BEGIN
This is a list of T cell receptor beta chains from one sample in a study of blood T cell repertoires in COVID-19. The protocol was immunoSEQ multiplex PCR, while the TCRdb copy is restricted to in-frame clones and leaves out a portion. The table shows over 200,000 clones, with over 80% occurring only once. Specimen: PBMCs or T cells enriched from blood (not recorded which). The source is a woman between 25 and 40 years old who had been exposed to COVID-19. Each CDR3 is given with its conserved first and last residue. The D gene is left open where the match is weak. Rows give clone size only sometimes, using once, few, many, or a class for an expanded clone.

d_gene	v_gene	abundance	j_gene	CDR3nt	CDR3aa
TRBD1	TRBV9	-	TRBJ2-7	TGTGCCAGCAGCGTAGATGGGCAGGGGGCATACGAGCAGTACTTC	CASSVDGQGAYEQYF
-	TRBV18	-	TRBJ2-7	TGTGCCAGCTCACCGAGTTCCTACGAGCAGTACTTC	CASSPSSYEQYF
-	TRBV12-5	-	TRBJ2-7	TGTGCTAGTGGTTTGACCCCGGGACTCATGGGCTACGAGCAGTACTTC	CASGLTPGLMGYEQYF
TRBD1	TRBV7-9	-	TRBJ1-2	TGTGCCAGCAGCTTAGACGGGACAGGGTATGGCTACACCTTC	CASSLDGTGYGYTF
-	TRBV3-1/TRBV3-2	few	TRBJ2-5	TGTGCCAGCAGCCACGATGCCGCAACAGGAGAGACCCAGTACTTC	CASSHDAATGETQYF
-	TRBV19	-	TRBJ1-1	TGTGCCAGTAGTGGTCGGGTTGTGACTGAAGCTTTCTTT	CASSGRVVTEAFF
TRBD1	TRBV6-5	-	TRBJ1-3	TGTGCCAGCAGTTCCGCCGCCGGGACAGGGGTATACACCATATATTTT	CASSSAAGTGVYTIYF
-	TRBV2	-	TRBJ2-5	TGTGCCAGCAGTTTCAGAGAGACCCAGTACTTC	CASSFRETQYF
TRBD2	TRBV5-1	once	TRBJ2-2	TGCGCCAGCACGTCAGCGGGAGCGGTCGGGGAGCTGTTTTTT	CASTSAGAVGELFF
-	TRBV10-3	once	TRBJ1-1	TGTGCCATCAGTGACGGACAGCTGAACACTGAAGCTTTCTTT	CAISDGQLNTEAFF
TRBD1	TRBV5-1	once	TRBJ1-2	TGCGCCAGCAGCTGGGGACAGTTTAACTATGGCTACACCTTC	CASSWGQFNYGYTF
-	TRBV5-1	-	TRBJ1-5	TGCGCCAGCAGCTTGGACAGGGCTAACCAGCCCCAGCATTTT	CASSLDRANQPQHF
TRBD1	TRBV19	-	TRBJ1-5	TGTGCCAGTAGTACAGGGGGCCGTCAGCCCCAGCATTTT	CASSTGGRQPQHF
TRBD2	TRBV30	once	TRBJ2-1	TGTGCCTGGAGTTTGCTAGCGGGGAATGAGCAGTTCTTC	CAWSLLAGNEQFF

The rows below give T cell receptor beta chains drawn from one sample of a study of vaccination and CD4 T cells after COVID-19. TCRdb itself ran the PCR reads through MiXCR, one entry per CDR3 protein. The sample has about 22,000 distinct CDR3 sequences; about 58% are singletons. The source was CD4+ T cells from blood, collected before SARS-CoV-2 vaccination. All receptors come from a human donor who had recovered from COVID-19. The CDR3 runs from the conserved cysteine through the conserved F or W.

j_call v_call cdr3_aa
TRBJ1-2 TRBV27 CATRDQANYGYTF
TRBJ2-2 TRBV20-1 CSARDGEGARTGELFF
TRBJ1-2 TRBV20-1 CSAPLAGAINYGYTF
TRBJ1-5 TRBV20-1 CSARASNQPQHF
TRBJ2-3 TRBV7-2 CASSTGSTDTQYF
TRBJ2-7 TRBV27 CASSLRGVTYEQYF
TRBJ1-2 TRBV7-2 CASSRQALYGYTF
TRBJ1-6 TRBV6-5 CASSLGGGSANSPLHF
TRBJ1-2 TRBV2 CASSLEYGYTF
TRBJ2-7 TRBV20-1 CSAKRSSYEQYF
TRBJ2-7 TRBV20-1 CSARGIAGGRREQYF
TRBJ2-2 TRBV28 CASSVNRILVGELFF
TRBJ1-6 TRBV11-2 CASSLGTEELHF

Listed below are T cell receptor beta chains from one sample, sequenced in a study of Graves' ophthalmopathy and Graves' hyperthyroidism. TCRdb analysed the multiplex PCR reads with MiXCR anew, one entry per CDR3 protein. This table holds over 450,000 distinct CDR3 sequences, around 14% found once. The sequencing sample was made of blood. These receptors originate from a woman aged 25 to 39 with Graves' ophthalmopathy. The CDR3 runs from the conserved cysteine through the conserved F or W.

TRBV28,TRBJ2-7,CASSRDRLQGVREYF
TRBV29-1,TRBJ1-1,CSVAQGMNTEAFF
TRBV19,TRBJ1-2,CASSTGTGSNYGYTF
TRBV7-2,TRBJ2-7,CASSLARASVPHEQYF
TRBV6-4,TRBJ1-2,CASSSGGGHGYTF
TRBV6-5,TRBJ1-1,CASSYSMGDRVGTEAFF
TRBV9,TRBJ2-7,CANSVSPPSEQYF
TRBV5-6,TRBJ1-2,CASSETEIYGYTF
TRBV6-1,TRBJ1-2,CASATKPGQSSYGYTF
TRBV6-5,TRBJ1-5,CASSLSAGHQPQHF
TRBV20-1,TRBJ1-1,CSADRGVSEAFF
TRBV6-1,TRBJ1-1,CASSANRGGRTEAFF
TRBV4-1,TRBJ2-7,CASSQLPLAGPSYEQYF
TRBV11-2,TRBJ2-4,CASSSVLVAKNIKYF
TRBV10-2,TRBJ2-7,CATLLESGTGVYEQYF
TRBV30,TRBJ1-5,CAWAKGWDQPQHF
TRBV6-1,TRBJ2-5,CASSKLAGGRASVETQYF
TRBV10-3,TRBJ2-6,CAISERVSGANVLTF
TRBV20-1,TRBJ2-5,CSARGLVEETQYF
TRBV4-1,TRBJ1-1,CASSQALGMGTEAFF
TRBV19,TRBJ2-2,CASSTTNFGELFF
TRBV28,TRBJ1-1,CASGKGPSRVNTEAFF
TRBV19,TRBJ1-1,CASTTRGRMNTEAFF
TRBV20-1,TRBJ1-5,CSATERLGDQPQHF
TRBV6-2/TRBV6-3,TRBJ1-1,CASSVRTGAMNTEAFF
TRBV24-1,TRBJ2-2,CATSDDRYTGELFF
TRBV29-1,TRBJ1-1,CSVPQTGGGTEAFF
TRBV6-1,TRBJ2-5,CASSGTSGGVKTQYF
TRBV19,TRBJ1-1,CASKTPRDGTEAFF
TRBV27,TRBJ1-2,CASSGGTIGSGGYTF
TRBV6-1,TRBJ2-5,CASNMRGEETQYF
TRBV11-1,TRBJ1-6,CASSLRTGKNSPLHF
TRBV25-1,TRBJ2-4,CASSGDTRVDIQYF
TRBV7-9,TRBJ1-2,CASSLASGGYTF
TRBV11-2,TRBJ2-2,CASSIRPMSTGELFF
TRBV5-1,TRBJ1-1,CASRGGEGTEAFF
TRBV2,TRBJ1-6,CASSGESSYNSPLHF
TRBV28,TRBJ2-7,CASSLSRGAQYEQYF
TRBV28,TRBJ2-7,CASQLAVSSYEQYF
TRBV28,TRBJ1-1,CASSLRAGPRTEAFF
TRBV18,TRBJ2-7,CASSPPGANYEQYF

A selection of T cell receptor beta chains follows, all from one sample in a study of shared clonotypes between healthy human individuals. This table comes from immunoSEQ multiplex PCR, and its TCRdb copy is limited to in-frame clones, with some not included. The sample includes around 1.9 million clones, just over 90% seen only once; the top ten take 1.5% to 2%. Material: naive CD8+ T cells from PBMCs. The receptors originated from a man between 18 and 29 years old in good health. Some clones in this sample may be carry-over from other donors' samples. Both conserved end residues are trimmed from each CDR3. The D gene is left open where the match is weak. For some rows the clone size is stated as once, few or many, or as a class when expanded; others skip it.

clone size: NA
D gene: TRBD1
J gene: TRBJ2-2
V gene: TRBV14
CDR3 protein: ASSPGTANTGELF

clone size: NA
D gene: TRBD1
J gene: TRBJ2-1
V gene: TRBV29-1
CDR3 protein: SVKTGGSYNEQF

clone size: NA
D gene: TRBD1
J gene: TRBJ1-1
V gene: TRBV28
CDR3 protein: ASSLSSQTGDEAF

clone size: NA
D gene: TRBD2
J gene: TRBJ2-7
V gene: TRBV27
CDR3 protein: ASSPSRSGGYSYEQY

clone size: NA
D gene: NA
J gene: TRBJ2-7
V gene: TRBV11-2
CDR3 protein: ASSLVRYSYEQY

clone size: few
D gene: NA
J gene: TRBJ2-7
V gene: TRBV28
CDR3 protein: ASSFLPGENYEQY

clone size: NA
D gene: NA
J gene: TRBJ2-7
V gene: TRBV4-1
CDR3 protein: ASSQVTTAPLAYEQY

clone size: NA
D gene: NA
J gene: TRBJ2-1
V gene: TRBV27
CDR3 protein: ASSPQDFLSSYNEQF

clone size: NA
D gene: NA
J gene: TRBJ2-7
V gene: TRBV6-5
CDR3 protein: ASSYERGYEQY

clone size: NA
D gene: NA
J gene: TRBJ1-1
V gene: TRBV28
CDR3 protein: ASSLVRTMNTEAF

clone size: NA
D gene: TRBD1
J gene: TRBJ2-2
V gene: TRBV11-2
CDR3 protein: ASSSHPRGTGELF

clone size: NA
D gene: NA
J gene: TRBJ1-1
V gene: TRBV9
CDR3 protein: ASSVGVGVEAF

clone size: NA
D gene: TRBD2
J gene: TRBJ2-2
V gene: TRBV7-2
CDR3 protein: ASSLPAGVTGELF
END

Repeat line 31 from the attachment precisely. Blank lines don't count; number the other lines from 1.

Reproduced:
TRBJ1-6 TRBV11-2 CASSLGTEELHF